Machine Poetics

Collaborations with Google Translate in transforming a poem.

June 6, 2018 - 5 minute read -
poetry

The language we use shapes the world we see. The number of words we have to describe a particular color will influence how many shades of that color we’re able to perceive; conventions of language such as direction or agency may even dictate our view of events or problems.

In some ways, it’s ridiculous to think that a computer could ever translate a text with the same acuity as a human — what happens to the emotional nuances, the varied hues of meaning that emerge from choosing one specific phrasing over another? Machine translation is pretty decent at getting the point across for many languages, but it’s often still clunky, the crudest bones of meaning as seen by a computer.

Recently, however, I discovered an interesting application of machine translation. Rather than using a thesaurus to find alternative word choices for a poem I’d written, I ran it through Google Translate several times, going from English to Chinese to Latvian to Welsh and so on, converting the same text back to English periodically and seeing what came out. It turns out this back-and-forth translation isn’t idempotent, resulting in some really interesting mutations over time.

This was far from a scientific process, but here are some observations I made along the way:

  • The word “sweater” got turned into “jumper,” specifically after the translation to Welsh. :)
  • The title, “cross streets”, didn’t last for very long, turning immediately into “intersection” and then into “crossroads.” At some point, it became “join,” and only diverged further from there.
  • One of the more intriguing transformations was from “awake while the mist / swallows the city” to “I woke up to the fog. / The city sweats.” I never would have come up with this image — the city sweating — on my own, but I love how much life these three short words contain, and how radically this changes the image.
  • (Another thing to note is the separation of these lines into two sentences, whereas the original was one phrase split across two lines…it seems like Google Translate imposes its own form of sentence structure, independently of original punctuation and line breaks.)
  • Some of the phrases went through complete reversals of meaning; in the last two iterations I did and kept, “The city is really strong” became “The city is very weak”. I’m actually quite curious as to why this would happen…

Here is the series of poems, starting with the original and proceeding through increasing numbers of machine translation “layers.” Sadly, I neglected to keep track of the exact languages and number of transformations between each poem, but I’ve noted down the approximate changes between each return of the text to English. Perhaps the final effect is gimmicky; I think it does become hilariously stilted towards the end. Still, I really enjoy reading the whole sequence and watching meaning melt and warp as it goes on. In each iteration, I find something new and unexpected that changes what I take away from the poem; even the tiniest alternation is interesting (an added punctuation mark, a change from “it” to “I”). Even the most garbled versions have some root in truth, and together they paint a picture far beyond what I originally imagined. I like to think of them as alternate universe versions of the poem I started with.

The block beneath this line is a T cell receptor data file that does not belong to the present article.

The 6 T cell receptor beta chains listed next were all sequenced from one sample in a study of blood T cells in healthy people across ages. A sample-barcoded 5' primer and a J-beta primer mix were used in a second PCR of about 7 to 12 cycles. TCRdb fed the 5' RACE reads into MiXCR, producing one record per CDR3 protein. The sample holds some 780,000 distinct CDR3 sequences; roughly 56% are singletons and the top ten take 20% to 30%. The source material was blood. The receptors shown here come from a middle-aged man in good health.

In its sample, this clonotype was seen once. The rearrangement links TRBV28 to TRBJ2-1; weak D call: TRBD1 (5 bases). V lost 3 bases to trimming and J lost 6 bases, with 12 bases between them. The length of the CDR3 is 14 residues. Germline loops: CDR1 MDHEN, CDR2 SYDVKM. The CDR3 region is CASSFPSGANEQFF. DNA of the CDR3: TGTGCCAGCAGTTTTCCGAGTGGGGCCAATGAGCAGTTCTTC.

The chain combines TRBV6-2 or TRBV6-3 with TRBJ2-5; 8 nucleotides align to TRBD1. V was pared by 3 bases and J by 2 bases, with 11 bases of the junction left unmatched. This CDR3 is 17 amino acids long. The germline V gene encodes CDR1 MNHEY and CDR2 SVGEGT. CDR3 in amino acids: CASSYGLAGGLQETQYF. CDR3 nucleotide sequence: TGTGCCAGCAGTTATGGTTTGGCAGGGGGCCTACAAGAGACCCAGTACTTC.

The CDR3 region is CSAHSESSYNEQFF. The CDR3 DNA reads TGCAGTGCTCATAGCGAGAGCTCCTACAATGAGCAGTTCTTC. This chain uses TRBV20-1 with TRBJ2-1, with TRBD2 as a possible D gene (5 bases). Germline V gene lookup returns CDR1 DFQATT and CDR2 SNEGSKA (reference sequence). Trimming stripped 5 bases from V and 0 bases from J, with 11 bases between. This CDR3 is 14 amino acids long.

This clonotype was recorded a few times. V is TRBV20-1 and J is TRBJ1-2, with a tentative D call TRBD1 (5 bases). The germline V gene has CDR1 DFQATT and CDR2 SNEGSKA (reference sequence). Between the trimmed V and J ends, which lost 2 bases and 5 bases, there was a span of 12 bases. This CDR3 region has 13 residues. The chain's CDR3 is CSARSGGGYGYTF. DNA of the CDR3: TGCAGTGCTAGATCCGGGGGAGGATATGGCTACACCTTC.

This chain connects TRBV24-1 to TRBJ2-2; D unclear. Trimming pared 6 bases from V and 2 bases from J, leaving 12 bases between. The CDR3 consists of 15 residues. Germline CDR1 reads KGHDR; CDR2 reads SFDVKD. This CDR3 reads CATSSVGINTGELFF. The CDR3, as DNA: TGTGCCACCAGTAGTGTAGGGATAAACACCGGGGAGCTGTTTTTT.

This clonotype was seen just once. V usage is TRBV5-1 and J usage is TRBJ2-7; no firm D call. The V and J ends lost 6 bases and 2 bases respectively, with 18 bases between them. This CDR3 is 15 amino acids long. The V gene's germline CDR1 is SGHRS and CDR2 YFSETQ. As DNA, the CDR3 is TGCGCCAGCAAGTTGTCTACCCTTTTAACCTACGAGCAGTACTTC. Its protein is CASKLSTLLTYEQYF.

#0 - cross streets


(original text)

tell me what it’s like to be
light but not leaving,
going but not gone
awake while the mist

swallows the city and

rain colors the streets
where i find you
in every passing headlight
or always just

around the corner. talk to me

about your favorite painting
then spill the coffee
from my hands,
remind me that

you’ve been here all along

wearing a sweater
meant for someone else.

#1 - Intersection


(went through Hungarian & Spanish translations)

Please tell me how to feel
Certainly, you can not go out,
I will go away, but he was not here
I woke up to the fog.

The city sweats

Colorful rainy day road
Where can I find it?
Under each reflector
Or forever

Not far from the corner. I speak

About your favorite artists
Then, let go of coffee
From my hands,
I remember this.

Always there for you

Wearing a sweater
Give to others.

#2 - crossroads


(Welsh)

Tell me, how to feel
Of course, you can not go out,
I’ll leave, but it was not here.
Wake up to the fog.

The city sweats

Colorful rainy way
Where can I find it?
Under each reflector
Or forever

Not far from the corner. I speak

About your favorite artists
Then release the coffee
From my hands,
I remember that.

Always in your service

Wear a jumper
Give others.

#3 - Included


(Latvian, Thai, Romanian, others that I can’t remember)

Tell me your feelings
You can not really go out
I’m going, but I was not there.
Raise his wheat

The city is strong

Colorful rainbow
Where can I find it
Under each illustration
Or forever

Not far from the corner I speak

About your favorite artist
Then get out of the caravan.
In my hand,
I remember that

Always at your service

Use a player
Give to others

#4 - Add it


(Pashto, Dutch, Esperanto, Hebrew, Yoruba…)

Tell me my feelings
You can not leave
I will go, but I do not have it
Select the cache

The city is really strong

Colorful film
I can find where
A photo
Or permanently

I talked about his ears

About your favorite artist
Then he left the road.
On hand
I miss it

This is always here

Use the player
Give to others

#5 - Add full


(can’t remember)

Tell me what I think
You can not go
I’m going, but not for me
Choose the box

The city is very weak

Show image
I can find something else
Image
Or no

I talked about his ears

About the capabilities you want
Then he left the door.
Handy
I will not die

This is also there

Use the player
For us